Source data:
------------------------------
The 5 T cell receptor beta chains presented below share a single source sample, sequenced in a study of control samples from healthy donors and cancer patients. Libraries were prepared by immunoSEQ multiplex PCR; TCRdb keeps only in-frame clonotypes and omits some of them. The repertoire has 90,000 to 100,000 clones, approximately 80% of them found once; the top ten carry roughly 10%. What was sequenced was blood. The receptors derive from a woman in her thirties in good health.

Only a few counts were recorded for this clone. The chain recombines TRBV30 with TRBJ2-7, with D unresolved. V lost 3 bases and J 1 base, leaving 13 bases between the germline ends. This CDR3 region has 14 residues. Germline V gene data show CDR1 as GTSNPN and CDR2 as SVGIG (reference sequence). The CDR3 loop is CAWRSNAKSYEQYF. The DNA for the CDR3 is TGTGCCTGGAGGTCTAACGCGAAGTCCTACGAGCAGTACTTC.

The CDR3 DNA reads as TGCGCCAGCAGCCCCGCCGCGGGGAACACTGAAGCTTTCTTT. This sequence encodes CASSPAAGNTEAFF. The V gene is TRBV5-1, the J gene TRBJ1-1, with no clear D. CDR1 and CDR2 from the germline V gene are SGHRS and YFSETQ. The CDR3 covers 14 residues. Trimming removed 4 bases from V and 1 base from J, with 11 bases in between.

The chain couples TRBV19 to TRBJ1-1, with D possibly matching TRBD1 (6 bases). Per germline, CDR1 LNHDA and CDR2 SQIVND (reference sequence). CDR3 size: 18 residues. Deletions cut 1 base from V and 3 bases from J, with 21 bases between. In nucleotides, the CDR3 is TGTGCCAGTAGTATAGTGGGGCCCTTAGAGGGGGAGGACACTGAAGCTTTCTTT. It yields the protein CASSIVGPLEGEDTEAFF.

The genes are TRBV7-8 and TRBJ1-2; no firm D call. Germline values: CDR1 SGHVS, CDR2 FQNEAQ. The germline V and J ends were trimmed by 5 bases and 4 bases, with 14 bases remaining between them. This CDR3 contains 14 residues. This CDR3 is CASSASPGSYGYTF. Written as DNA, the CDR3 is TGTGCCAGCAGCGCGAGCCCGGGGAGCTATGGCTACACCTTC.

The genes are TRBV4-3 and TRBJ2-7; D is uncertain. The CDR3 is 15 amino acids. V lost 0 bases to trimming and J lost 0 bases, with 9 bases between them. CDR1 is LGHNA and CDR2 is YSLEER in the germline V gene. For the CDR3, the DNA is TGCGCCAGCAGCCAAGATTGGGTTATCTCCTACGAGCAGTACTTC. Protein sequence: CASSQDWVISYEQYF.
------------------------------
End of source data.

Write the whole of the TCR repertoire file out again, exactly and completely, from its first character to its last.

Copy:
The 5 T cell receptor beta chains presented below share a single source sample, sequenced in a study of control samples from healthy donors and cancer patients. Libraries were prepared by immunoSEQ multiplex PCR; TCRdb keeps only in-frame clonotypes and omits some of them. The repertoire has 90,000 to 100,000 clones, approximately 80% of them found once; the top ten carry roughly 10%. What was sequenced was blood. The receptors derive from a woman in her thirties in good health.

Only a few counts were recorded for this clone. The chain recombines TRBV30 with TRBJ2-7, with D unresolved. V lost 3 bases and J 1 base, leaving 13 bases between the germline ends. This CDR3 region has 14 residues. Germline V gene data show CDR1 as GTSNPN and CDR2 as SVGIG (reference sequence). The CDR3 loop is CAWRSNAKSYEQYF. The DNA for the CDR3 is TGTGCCTGGAGGTCTAACGCGAAGTCCTACGAGCAGTACTTC.

The CDR3 DNA reads as TGCGCCAGCAGCCCCGCCGCGGGGAACACTGAAGCTTTCTTT. This sequence encodes CASSPAAGNTEAFF. The V gene is TRBV5-1, the J gene TRBJ1-1, with no clear D. CDR1 and CDR2 from the germline V gene are SGHRS and YFSETQ. The CDR3 covers 14 residues. Trimming removed 4 bases from V and 1 base from J, with 11 bases in between.

The chain couples TRBV19 to TRBJ1-1, with D possibly matching TRBD1 (6 bases). Per germline, CDR1 LNHDA and CDR2 SQIVND (reference sequence). CDR3 size: 18 residues. Deletions cut 1 base from V and 3 bases from J, with 21 bases between. In nucleotides, the CDR3 is TGTGCCAGTAGTATAGTGGGGCCCTTAGAGGGGGAGGACACTGAAGCTTTCTTT. It yields the protein CASSIVGPLEGEDTEAFF.

The genes are TRBV7-8 and TRBJ1-2; no firm D call. Germline values: CDR1 SGHVS, CDR2 FQNEAQ. The germline V and J ends were trimmed by 5 bases and 4 bases, with 14 bases remaining between them. This CDR3 contains 14 residues. This CDR3 is CASSASPGSYGYTF. Written as DNA, the CDR3 is TGTGCCAGCAGCGCGAGCCCGGGGAGCTATGGCTACACCTTC.

The genes are TRBV4-3 and TRBJ2-7; D is uncertain. The CDR3 is 15 amino acids. V lost 0 bases to trimming and J lost 0 bases, with 9 bases between them. CDR1 is LGHNA and CDR2 is YSLEER in the germline V gene. For the CDR3, the DNA is TGCGCCAGCAGCCAAGATTGGGTTATCTCCTACGAGCAGTACTTC. Protein sequence: CASSQDWVISYEQYF.